I am running a risk by reproducing a work of art that is presently causing no end of controversy: Dana Schutz’s “Open Casket” (2016).
Context is crucial, so here it is. The painting is of a 14-year-old Black boy, Emmett Till, tortured and lynched in 1955 by white thugs in Mississippi after a white woman lyingly accused him of flirting with her. They were acquitted by an all-white jury. His mother insisted that her child’s body be displayed in an open casket so that others could see for themselves the stark reality of racism in America. Photos of his grotesquely disfigured face, transmitted worldwide, played a pivotal role in launching the American civil rights movement.
Flash forward to the Whitney Biennial, where Schutz’s painting has been on display. The problem is that she is a white woman, and this has produced a flood of hostile criticism in this era of identity politics, with some not only demanding that the painting be removed from the exhibition, but destroyed.
The usual lines have been quickly drawn. On the one hand, identity-silo activists who consider the subject off-limits for a white person. On the other, fierce defenders of free artistic expression. I’m not mustering up much sympathy for the polemics of either side. Yet, unlike the recent Niki Ashton brouhaha, a textbook example of political vulgarity, there are arguments here that are subtle and worthy of close attention.
Art does not exist in a vacuum, but in a context. The situatedness of art is a serious issue. Here, a piece of art about Black suffering is brought into being by a white person, in a society virtually defined by hierarchies of racism, domination and oppression. The work acquires value, both culturally and of course as a (potential) commodity. But all of this value is at a considerable remove from the person (and by extension the group) portrayed. Members of that group are objecting to being relegated to mute material that generates value for others. It feels, in a word, like exploitation.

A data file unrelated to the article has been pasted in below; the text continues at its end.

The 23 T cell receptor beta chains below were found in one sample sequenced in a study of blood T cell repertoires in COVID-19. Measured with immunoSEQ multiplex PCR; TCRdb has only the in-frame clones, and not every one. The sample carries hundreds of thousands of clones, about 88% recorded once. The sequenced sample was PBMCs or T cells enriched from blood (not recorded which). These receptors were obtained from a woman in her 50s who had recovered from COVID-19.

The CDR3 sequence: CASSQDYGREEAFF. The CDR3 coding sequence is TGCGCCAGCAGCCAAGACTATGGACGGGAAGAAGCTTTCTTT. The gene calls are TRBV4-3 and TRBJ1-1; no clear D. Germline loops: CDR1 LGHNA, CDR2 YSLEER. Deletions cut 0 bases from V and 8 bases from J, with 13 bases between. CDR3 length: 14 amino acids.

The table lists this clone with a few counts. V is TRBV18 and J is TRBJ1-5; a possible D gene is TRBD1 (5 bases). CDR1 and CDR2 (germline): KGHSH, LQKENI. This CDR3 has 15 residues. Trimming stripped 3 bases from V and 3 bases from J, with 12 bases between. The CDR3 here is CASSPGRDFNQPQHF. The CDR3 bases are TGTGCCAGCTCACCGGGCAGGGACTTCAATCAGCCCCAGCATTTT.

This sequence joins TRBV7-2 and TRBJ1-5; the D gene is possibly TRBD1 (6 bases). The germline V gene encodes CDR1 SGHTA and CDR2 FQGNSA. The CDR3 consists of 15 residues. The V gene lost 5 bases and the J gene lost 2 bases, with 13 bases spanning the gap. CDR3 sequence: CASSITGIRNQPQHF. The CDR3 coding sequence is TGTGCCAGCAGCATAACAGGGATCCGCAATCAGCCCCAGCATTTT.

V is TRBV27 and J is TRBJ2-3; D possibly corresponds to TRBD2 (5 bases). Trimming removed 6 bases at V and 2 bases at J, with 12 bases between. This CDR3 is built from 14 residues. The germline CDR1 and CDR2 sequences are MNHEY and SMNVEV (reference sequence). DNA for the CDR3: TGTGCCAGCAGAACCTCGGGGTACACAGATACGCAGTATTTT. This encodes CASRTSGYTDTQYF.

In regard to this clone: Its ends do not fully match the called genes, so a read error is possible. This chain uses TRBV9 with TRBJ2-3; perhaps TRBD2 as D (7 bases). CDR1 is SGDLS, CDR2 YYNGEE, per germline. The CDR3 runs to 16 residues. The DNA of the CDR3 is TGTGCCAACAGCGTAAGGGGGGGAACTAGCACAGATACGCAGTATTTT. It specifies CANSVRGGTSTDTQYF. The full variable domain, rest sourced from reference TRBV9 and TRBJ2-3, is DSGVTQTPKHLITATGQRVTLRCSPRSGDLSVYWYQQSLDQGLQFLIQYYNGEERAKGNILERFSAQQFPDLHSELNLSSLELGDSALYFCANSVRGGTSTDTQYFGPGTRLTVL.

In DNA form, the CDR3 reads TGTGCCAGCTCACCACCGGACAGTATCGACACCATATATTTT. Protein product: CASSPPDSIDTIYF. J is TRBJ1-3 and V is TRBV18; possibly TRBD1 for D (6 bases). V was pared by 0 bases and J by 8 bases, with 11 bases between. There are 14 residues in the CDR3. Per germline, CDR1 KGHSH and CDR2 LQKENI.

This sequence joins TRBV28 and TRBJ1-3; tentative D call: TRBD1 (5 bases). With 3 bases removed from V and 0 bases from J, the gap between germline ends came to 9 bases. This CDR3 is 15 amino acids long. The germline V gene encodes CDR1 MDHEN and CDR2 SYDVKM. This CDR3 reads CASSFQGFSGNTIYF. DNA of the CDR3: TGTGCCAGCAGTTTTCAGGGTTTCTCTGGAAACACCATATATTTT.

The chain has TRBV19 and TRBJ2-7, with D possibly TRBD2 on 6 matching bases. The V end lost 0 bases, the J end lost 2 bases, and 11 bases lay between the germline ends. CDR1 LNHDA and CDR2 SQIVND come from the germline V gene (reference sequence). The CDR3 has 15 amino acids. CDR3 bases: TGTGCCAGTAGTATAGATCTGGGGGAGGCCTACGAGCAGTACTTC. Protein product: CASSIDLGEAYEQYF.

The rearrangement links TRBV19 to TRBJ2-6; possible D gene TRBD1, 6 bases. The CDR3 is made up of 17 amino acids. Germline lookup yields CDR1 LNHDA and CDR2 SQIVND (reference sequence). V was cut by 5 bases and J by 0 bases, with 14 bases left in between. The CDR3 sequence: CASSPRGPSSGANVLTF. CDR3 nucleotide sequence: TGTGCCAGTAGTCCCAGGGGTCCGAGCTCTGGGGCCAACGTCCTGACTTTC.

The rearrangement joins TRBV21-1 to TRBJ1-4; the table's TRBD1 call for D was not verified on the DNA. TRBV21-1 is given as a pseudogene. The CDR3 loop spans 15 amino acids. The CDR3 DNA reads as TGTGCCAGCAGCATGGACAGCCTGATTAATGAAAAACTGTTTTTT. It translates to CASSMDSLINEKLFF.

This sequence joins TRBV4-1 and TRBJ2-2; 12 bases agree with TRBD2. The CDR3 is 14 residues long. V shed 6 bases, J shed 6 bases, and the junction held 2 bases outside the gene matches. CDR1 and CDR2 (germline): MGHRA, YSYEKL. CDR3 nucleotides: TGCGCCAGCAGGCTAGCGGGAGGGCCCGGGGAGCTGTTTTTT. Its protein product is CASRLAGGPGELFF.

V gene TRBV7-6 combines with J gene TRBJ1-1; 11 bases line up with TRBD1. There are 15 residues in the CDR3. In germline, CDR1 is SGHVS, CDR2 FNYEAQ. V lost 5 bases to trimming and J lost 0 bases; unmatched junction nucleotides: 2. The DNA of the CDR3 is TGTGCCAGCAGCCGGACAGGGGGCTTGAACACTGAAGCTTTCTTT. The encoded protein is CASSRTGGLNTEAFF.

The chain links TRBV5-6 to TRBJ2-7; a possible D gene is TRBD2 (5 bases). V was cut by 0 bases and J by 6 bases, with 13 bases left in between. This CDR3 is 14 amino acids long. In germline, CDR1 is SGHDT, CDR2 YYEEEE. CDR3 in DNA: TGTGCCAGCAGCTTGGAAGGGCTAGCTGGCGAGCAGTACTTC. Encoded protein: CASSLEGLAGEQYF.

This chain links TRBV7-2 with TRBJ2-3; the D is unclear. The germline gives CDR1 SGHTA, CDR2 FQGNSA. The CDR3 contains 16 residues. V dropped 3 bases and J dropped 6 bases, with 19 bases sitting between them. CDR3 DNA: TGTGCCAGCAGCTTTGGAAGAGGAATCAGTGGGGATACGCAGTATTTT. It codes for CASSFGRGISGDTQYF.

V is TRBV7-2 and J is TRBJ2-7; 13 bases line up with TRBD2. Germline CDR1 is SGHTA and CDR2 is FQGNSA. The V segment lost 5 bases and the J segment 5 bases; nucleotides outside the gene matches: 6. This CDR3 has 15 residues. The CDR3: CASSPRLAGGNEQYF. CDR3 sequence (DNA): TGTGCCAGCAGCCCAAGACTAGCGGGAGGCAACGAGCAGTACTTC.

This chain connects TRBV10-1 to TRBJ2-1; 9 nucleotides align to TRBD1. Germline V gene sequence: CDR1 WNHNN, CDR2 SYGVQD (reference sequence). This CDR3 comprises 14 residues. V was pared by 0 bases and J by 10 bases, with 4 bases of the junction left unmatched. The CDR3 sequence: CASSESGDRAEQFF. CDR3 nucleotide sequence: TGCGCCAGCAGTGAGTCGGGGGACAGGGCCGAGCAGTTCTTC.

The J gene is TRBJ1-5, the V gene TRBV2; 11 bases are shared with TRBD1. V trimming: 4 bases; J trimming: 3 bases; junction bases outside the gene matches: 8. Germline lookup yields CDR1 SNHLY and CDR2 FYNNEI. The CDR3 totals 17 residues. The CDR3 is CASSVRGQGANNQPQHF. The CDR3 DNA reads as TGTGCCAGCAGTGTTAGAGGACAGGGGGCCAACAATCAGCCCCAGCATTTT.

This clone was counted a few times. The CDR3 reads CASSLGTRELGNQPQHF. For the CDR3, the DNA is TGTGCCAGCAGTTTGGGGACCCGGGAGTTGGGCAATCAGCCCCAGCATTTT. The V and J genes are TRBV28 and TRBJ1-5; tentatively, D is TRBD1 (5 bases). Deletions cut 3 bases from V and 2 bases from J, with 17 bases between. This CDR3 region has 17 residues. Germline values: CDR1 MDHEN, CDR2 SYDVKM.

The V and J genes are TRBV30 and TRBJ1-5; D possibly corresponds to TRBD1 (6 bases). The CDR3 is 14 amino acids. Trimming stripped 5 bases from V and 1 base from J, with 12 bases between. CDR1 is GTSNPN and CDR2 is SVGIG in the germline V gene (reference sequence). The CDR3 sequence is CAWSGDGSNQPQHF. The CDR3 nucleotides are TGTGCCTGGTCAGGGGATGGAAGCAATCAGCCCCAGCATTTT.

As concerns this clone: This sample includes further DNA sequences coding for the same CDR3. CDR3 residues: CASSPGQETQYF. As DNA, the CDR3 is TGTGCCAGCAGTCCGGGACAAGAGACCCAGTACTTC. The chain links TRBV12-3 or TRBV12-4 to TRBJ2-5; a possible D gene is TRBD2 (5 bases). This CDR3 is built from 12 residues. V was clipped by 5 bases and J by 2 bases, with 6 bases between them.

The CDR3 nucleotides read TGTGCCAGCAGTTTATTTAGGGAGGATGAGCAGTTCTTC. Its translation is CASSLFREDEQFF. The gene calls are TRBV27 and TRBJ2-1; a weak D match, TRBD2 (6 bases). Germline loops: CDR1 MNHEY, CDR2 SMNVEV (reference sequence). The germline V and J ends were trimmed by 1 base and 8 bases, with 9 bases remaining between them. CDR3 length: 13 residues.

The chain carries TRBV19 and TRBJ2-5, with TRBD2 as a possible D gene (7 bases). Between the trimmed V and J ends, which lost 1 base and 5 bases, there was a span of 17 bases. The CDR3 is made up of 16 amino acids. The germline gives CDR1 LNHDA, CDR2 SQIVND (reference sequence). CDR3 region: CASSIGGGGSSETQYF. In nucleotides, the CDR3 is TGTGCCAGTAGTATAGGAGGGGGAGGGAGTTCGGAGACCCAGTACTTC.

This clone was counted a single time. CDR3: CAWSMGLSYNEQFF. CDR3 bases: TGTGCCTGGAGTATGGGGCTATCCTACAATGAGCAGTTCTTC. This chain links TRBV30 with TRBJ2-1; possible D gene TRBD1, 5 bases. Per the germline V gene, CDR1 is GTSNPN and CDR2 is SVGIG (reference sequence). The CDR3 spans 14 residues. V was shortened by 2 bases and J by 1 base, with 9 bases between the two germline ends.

It’s a compelling position. But on the other hand, the painting itself is evocative; the brutal inhumanity portrayed draws in the viewer regardless of the “identity” of the artist. As a visual text it has entered a public space, open to continual interpretation and shifting contexts, divorced from its creator. We still think of authors, their intent, even who and what they are, as hovering over their work somehow—Derrida’s “metaphysics of presence.” But the painting, in a very real sense, is everyone’s property now. No painting is finished when the artist puts down their brush.
It’s not out of bounds to express concern about how a painting’s value is generated, who benefits and who does not. We can easily determine the privilege inherent in notions of “free expression” used to counter the critics. Art isn’t sacred and untouchable. It has its own political economy. But does any of the opposition to the creation and display of this product make the painting itself intrinsically worthless?